Since the packet layer is kept intact, intermediate nodes in a network, as shown in FIG. 13, do not have to implement the alternate routing layer in order to be a part of an alternate routing network. The intermediate node of FIG. 13, which does not have alternate routing, strips level 2 and level 3 headers and interprets messages only up through the packet layer in order to use the fixed routing methods described subsequently to route the packet. It does not need to examine the alternate routing layer in the message. Therefore, the alternate routing layer passes through such a node transparently.

FIG. 14 shows the network organization of a packet switch such as packet switch 104 in FIG. 1. The packet switch can be thought of as a separate element which is connected to a host processor via a local link that is the same as any of the physical links which are connected to the packet switch. Links 1 through 8 of FIG. 14 are the physical links. Link 9 is a local link which is implemented through direct memory access (DMA) to the host processor. The packet routing function of the packet switch is implemented by the establishment of network channels, which are described subsequently. Within the packet switch, there is a level 3 entity that terminates each of the nine links. Each level 3 entity provides multiple logical channels for the link that it is terminating.

The concept of a network channel is that, with respect to fixed routing algorithms in the prior art, there is a software association between one link logical channel pair, for example link 2 and paired logical channel 17, to a second link logical channel pair, for example link 9 and paired logical channel 12, as shown in FIG. 14. This association is implemented by storing the values 2,17 together with the values 9,12 in a table. Thus, a fixed network channel is a grouping of four different numbers and has the effect of associating two endpoints (communication paths) or connecting two endpoints in the same way that a patch cord connects two electrical points.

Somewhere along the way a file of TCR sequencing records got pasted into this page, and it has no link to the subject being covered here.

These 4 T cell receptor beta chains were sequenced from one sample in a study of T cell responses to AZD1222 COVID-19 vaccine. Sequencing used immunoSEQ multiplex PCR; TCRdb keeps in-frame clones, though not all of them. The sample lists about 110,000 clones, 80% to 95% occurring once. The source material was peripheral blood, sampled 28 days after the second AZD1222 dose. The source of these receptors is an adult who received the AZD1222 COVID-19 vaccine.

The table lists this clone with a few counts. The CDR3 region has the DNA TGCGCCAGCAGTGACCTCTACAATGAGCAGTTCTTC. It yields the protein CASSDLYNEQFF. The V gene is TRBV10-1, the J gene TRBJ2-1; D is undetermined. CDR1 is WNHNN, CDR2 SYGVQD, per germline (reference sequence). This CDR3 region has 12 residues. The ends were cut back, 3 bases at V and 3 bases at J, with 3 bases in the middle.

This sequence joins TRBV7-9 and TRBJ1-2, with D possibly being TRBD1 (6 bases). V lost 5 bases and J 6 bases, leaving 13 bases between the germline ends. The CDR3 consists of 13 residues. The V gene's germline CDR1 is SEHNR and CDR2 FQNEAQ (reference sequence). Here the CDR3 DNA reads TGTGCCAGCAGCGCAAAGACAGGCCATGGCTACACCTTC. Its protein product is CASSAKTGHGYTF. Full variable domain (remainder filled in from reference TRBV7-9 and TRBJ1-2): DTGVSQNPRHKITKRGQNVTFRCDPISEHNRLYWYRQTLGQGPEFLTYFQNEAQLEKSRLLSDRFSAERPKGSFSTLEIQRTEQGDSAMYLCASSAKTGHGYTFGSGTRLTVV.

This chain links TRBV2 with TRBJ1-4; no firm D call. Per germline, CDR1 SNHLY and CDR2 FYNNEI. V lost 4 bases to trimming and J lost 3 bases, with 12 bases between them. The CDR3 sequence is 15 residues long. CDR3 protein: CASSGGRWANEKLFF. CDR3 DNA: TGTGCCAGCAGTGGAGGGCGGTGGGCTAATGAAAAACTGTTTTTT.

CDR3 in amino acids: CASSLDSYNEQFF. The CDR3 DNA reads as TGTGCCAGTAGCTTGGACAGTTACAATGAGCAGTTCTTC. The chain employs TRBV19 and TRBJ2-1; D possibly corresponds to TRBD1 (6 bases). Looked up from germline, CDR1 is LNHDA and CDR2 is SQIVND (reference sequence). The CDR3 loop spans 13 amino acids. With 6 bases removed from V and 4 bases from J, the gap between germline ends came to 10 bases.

FIG. 15 shows in tabular form the definition of a fixed network channel. This fixed network channel definition dictates that a packet received on incoming link x and logical channel y will be routed to outgoing link x' and logical channel y'. For example, x,y is 2,17 and x',y' is 9,12 for the fixed network channel shown in FIG. 14. Also note that a network channel is bidirectional. That is, a packet received on incoming link x' and logical channel y' will be routed to outgoing link x and logical channel y.

The above describes the network channel structure used for fixed routing. This structure has been modified by the invention in the case of alternate routing, as is subsequently discussed, in order to provide a structure that does not route solely according to the identity of the incoming link and logical channel. That is, a packet can be routed in a manner which is dynamic and not dependent solely upon the incoming link and logical channel the packet is received on. To accommodate alternate routing, the definition of a network channel has been modified to allow routing based upon additional parameters and tables besides the fixed network channel parameter. In particular, an alternate routing bit has been added as shown in FIGS. 15 and 16. The alternate routing network channel shown in FIG. 16 is a network channel in which there is only one link and logical channel component as compared to the two link and logical channel components of the fixed network channel shown in FIG. 15. Note that in FIG. 15 the alternate routing bit has the value 0 for a fixed network channel. The network channel tables shown in FIGS. 15 and 16 are located physically in the packet switch RAM 205 in FIG. 3. A network channel is therefore a single entity consisting of three components: an alternate routing bit, an x,y component, and an x'y,' component. Note that the x'y' component is not needed for an alternate routing network channel.

The routing function of the packet switch and the packet routing function of the alternate routing layer can now be described. The case of fixed routing is described first. Assume an incoming packet is received on link x and logical channel y. The x,y pair is used by the packet switch to obtain the network channel associated with link x and logical channel y. This is accomplished by indexing into a table of network channels, using x, y as an index into that table. Next, the network channel's alternate routing bit is examined. If the alternate routing bit is 0, link x and logical channel y are part of a fixed network channel, as shown in FIG. 15. The x',y' component of the table is obtained from RAM 205 and the packet is routed to outgoing link x' and logical channel y'. The packet switch operates in a similar manner when an incoming packet is received on link x' and logical channel y'. In this case, the packet is routed to outgoing link x and logical channel y.